Bug introduced in 8.0 or earlier and fixed in 10.4

I'm working on this SE question about pentagrams on top of dodecahedron for exercising. Both solutions are basically connecting different sets of vertices of existing dodecahedron. They don't really deal with carving. I want to build a new polyhedron having pentagrams as faces.

I started with a 2D Pentagon and calculated vertices of pentagram from existing vertices of pentagon:

 penPts = {Cos[#], Sin[#]} & /@ Range[0, 2 Pi, 2 Pi/5][[1 ;; -2]];

 tau = (2 Sqrt[5])/(5 + Sqrt[5]);

 Graphics[{Blue, Polygon[penPts], Red, PointSize [0.03],   
 Point[penPts[[2]]*tau + penPts[[5]]*(1 - tau)], Green,   
 Line[penPts[[{1, 3}]]], Line[penPts[[{2, 5}]]]}]

Finding "inner" vertex of pentagram

Then I defined a function that takes a list of pentagon vertices and makes a list of pentagram vertices:

pentagram[pts_] := 
  Riffle[pts, #] &@(pts[[# + 1]]*tau + (1 - tau)*
        pts[[1 + Mod[# + 2, 5]]] & /@ Range[0, 4, 1]);

Graphics[{Red, PointSize [0.03], Point[pentagram[penPts]], Green, 
  Opacity[0.5], Polygon[pentagram[penPts]]}]

Building 2D pentagram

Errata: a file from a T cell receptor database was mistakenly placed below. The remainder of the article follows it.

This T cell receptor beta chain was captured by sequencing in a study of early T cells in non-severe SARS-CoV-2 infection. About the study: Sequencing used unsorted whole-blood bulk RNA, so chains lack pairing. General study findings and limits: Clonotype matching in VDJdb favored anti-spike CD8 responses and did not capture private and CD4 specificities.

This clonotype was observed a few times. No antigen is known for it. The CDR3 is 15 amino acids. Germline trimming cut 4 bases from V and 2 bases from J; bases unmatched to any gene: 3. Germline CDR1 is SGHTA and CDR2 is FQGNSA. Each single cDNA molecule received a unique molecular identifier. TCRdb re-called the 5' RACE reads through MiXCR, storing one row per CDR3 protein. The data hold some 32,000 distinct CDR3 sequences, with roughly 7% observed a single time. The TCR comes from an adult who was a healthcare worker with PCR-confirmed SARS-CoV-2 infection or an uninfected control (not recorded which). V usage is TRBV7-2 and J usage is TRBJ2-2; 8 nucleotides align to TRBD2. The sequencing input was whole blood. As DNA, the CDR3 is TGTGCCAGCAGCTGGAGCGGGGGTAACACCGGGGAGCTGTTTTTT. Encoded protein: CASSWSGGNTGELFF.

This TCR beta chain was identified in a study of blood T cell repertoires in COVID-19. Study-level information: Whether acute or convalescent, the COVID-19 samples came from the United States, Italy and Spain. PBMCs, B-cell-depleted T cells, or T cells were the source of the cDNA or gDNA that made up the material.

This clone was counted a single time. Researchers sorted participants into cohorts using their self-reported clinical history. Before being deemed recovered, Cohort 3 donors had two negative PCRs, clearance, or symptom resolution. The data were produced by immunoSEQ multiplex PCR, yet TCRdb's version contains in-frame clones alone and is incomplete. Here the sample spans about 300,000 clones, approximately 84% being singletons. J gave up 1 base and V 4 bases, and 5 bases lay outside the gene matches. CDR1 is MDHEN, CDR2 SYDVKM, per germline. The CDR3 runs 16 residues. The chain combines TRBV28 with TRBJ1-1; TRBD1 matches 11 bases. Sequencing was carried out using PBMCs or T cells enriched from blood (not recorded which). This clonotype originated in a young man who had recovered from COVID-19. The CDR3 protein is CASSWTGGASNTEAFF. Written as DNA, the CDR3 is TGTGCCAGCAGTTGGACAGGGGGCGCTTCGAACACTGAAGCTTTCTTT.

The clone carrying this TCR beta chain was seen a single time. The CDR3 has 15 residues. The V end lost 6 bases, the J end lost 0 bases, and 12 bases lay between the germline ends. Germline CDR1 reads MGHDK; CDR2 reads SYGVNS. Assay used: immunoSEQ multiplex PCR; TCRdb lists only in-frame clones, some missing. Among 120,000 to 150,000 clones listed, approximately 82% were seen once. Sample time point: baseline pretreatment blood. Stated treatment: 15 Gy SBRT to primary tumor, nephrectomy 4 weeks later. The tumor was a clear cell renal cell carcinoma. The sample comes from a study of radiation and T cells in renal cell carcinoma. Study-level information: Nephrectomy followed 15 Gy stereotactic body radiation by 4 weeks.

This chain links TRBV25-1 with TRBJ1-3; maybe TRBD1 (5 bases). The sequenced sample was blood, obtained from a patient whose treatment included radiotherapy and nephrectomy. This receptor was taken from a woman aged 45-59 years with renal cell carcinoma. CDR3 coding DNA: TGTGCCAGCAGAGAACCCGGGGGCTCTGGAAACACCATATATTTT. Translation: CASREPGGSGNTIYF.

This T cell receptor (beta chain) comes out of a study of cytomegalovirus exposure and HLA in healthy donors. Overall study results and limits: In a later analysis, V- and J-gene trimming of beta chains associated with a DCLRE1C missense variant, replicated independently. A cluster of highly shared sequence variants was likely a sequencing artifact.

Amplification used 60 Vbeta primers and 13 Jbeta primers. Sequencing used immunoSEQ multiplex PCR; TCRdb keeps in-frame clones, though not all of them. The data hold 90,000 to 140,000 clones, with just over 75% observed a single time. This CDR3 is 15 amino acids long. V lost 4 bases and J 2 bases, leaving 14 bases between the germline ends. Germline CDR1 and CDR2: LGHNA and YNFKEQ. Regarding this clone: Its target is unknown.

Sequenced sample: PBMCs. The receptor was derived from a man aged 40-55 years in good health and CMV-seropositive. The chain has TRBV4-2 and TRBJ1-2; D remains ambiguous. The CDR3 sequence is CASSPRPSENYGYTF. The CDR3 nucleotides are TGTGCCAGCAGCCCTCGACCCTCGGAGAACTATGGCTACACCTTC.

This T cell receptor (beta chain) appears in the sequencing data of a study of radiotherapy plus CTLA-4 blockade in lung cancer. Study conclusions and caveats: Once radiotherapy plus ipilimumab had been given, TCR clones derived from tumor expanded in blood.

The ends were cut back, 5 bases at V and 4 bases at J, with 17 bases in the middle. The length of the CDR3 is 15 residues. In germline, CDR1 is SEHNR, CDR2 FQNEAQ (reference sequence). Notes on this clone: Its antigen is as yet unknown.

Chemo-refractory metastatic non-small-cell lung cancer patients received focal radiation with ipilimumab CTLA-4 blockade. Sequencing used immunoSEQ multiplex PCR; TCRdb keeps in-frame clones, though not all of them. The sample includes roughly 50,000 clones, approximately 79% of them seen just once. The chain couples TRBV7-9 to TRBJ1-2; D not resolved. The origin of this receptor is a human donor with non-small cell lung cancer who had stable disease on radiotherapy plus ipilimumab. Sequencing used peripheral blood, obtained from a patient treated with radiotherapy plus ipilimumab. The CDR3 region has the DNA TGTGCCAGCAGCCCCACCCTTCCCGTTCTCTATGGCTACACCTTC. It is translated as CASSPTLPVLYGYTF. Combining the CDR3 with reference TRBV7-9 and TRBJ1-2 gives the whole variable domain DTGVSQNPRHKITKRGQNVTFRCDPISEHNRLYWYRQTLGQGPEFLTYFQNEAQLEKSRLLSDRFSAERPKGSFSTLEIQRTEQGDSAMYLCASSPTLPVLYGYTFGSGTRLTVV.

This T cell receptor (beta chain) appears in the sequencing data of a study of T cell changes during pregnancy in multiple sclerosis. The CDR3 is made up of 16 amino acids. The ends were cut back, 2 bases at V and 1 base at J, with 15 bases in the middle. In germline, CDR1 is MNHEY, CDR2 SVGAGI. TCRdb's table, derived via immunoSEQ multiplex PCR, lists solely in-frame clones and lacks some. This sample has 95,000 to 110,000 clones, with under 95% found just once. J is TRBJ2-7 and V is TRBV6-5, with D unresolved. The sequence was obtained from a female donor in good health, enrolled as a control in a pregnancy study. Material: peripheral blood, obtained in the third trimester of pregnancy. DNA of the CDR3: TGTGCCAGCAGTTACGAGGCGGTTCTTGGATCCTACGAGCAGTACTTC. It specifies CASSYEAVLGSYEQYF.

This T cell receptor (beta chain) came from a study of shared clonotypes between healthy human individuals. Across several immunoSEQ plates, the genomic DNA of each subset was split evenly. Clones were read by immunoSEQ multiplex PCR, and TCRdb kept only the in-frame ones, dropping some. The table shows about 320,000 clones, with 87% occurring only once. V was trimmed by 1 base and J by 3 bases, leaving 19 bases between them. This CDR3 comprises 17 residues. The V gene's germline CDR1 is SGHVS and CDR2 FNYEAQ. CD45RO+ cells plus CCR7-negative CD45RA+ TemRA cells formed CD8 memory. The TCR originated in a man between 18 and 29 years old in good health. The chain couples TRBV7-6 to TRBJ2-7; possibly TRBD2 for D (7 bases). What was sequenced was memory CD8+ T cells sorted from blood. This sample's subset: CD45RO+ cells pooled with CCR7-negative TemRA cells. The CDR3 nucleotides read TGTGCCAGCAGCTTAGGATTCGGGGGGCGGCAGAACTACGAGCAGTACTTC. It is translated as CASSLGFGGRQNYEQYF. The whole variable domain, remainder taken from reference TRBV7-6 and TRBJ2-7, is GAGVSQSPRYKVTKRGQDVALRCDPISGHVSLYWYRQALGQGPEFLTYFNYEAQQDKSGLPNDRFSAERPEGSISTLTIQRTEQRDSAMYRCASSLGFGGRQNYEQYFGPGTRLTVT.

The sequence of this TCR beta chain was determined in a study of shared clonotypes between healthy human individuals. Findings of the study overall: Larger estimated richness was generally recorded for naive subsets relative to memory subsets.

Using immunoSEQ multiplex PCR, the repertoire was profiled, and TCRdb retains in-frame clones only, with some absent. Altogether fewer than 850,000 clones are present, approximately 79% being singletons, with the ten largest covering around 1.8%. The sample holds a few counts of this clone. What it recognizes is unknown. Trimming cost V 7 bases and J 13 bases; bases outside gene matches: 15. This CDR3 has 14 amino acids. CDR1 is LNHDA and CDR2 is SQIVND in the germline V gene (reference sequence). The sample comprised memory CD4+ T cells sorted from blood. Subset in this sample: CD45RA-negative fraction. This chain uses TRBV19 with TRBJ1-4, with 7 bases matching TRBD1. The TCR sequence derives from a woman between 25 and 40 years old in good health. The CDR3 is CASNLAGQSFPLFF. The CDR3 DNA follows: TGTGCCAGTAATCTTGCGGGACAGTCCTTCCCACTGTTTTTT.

Since it finds additional vertices by linear combination of existing ones (using tau and (1-tau) as weights) it will work for 3D points as well.

ind = PolyhedronData["Dodecahedron", "FaceIndices"];
vert = PolyhedronData["Dodecahedron", "VertexCoordinates"];
Graphics3D[ Polygon /@ pentagram /@ (vert[[#]] & /@ ind)]

It kinda worked out. The problem is that not all faces are shown as pentagrams, actually only two of them are pentagrams and all other have nasty artifact. See picture. enter image description here

I can see that the only two faces that worked out are parallel to coordinate plane. So my guess is that the calculations were more accurate there. Other faces suffered the fact that the calculated vertices were not actually in one plane.

Question: Is this correct? If so, what can be done to get rid of artifacts (I know I can triangulate them to make unflatness "invisible")?